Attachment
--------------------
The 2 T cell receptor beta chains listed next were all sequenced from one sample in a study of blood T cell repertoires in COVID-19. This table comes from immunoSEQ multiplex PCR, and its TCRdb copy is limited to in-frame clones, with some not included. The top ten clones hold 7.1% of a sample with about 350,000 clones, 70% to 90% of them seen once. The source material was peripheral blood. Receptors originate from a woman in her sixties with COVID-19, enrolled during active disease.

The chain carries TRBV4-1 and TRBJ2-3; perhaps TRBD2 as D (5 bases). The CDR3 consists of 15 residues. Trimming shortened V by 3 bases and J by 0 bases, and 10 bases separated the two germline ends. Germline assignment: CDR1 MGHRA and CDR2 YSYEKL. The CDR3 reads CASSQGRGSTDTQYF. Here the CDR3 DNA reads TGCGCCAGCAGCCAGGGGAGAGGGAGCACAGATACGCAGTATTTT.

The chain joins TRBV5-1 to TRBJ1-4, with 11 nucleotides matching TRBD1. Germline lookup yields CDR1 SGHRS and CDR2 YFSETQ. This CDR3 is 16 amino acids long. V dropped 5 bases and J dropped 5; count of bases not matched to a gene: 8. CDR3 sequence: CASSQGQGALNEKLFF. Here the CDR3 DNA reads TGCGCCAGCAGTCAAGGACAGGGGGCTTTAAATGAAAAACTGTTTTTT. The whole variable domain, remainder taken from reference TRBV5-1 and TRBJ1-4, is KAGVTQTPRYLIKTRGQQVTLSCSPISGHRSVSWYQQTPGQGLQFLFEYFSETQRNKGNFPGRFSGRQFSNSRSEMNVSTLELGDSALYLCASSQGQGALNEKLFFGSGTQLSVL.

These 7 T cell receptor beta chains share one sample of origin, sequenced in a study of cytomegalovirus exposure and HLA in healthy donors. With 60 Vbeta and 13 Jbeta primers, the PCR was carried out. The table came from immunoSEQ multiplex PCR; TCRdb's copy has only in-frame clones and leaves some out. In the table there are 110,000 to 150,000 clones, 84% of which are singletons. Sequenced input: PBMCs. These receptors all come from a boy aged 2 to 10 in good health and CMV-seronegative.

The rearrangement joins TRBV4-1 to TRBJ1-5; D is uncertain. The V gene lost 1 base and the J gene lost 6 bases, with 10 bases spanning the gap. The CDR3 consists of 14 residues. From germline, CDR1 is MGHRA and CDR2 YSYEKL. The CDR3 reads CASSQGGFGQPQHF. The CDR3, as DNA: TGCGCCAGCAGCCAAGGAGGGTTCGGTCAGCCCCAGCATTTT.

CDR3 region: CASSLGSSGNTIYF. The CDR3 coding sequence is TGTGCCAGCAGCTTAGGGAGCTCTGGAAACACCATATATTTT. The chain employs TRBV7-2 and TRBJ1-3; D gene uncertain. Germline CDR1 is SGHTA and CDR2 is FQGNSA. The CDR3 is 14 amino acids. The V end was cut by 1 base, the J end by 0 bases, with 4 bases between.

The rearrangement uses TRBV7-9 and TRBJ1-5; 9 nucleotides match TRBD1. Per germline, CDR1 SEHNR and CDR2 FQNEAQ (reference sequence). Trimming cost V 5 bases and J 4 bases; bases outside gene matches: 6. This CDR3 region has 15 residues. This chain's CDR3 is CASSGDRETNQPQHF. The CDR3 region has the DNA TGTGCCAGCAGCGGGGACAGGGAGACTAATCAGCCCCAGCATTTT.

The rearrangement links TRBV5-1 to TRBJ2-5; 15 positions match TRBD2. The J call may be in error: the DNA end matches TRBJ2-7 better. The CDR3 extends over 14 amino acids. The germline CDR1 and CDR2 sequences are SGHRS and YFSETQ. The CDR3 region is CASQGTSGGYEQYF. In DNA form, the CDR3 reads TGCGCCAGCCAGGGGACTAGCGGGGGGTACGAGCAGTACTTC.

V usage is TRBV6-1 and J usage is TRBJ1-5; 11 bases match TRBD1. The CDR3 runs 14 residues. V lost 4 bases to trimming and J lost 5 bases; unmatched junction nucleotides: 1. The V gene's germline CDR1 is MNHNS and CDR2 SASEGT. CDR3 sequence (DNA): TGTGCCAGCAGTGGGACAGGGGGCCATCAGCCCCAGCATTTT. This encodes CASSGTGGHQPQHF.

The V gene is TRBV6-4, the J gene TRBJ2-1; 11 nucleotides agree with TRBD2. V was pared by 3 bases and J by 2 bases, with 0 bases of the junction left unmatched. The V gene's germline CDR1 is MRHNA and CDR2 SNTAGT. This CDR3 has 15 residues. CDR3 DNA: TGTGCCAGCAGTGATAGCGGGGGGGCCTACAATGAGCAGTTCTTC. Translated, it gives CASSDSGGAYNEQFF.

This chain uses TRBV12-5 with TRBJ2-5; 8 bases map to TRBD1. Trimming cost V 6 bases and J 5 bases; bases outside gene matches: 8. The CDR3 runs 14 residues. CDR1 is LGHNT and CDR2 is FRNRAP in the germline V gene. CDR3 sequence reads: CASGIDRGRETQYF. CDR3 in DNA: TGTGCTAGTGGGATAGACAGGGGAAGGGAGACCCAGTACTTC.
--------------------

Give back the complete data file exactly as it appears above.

The 2 T cell receptor beta chains listed next were all sequenced from one sample in a study of blood T cell repertoires in COVID-19. This table comes from immunoSEQ multiplex PCR, and its TCRdb copy is limited to in-frame clones, with some not included. The top ten clones hold 7.1% of a sample with about 350,000 clones, 70% to 90% of them seen once. The source material was peripheral blood. Receptors originate from a woman in her sixties with COVID-19, enrolled during active disease.

The chain carries TRBV4-1 and TRBJ2-3; perhaps TRBD2 as D (5 bases). The CDR3 consists of 15 residues. Trimming shortened V by 3 bases and J by 0 bases, and 10 bases separated the two germline ends. Germline assignment: CDR1 MGHRA and CDR2 YSYEKL. The CDR3 reads CASSQGRGSTDTQYF. Here the CDR3 DNA reads TGCGCCAGCAGCCAGGGGAGAGGGAGCACAGATACGCAGTATTTT.

The chain joins TRBV5-1 to TRBJ1-4, with 11 nucleotides matching TRBD1. Germline lookup yields CDR1 SGHRS and CDR2 YFSETQ. This CDR3 is 16 amino acids long. V dropped 5 bases and J dropped 5; count of bases not matched to a gene: 8. CDR3 sequence: CASSQGQGALNEKLFF. Here the CDR3 DNA reads TGCGCCAGCAGTCAAGGACAGGGGGCTTTAAATGAAAAACTGTTTTTT. The whole variable domain, remainder taken from reference TRBV5-1 and TRBJ1-4, is KAGVTQTPRYLIKTRGQQVTLSCSPISGHRSVSWYQQTPGQGLQFLFEYFSETQRNKGNFPGRFSGRQFSNSRSEMNVSTLELGDSALYLCASSQGQGALNEKLFFGSGTQLSVL.

These 7 T cell receptor beta chains share one sample of origin, sequenced in a study of cytomegalovirus exposure and HLA in healthy donors. With 60 Vbeta and 13 Jbeta primers, the PCR was carried out. The table came from immunoSEQ multiplex PCR; TCRdb's copy has only in-frame clones and leaves some out. In the table there are 110,000 to 150,000 clones, 84% of which are singletons. Sequenced input: PBMCs. These receptors all come from a boy aged 2 to 10 in good health and CMV-seronegative.

The rearrangement joins TRBV4-1 to TRBJ1-5; D is uncertain. The V gene lost 1 base and the J gene lost 6 bases, with 10 bases spanning the gap. The CDR3 consists of 14 residues. From germline, CDR1 is MGHRA and CDR2 YSYEKL. The CDR3 reads CASSQGGFGQPQHF. The CDR3, as DNA: TGCGCCAGCAGCCAAGGAGGGTTCGGTCAGCCCCAGCATTTT.

CDR3 region: CASSLGSSGNTIYF. The CDR3 coding sequence is TGTGCCAGCAGCTTAGGGAGCTCTGGAAACACCATATATTTT. The chain employs TRBV7-2 and TRBJ1-3; D gene uncertain. Germline CDR1 is SGHTA and CDR2 is FQGNSA. The CDR3 is 14 amino acids. The V end was cut by 1 base, the J end by 0 bases, with 4 bases between.

The rearrangement uses TRBV7-9 and TRBJ1-5; 9 nucleotides match TRBD1. Per germline, CDR1 SEHNR and CDR2 FQNEAQ (reference sequence). Trimming cost V 5 bases and J 4 bases; bases outside gene matches: 6. This CDR3 region has 15 residues. This chain's CDR3 is CASSGDRETNQPQHF. The CDR3 region has the DNA TGTGCCAGCAGCGGGGACAGGGAGACTAATCAGCCCCAGCATTTT.

The rearrangement links TRBV5-1 to TRBJ2-5; 15 positions match TRBD2. The J call may be in error: the DNA end matches TRBJ2-7 better. The CDR3 extends over 14 amino acids. The germline CDR1 and CDR2 sequences are SGHRS and YFSETQ. The CDR3 region is CASQGTSGGYEQYF. In DNA form, the CDR3 reads TGCGCCAGCCAGGGGACTAGCGGGGGGTACGAGCAGTACTTC.

V usage is TRBV6-1 and J usage is TRBJ1-5; 11 bases match TRBD1. The CDR3 runs 14 residues. V lost 4 bases to trimming and J lost 5 bases; unmatched junction nucleotides: 1. The V gene's germline CDR1 is MNHNS and CDR2 SASEGT. CDR3 sequence (DNA): TGTGCCAGCAGTGGGACAGGGGGCCATCAGCCCCAGCATTTT. This encodes CASSGTGGHQPQHF.

The V gene is TRBV6-4, the J gene TRBJ2-1; 11 nucleotides agree with TRBD2. V was pared by 3 bases and J by 2 bases, with 0 bases of the junction left unmatched. The V gene's germline CDR1 is MRHNA and CDR2 SNTAGT. This CDR3 has 15 residues. CDR3 DNA: TGTGCCAGCAGTGATAGCGGGGGGGCCTACAATGAGCAGTTCTTC. Translated, it gives CASSDSGGAYNEQFF.

This chain uses TRBV12-5 with TRBJ2-5; 8 bases map to TRBD1. Trimming cost V 6 bases and J 5 bases; bases outside gene matches: 8. The CDR3 runs 14 residues. CDR1 is LGHNT and CDR2 is FRNRAP in the germline V gene. CDR3 sequence reads: CASGIDRGRETQYF. CDR3 in DNA: TGTGCTAGTGGGATAGACAGGGGAAGGGAGACCCAGTACTTC.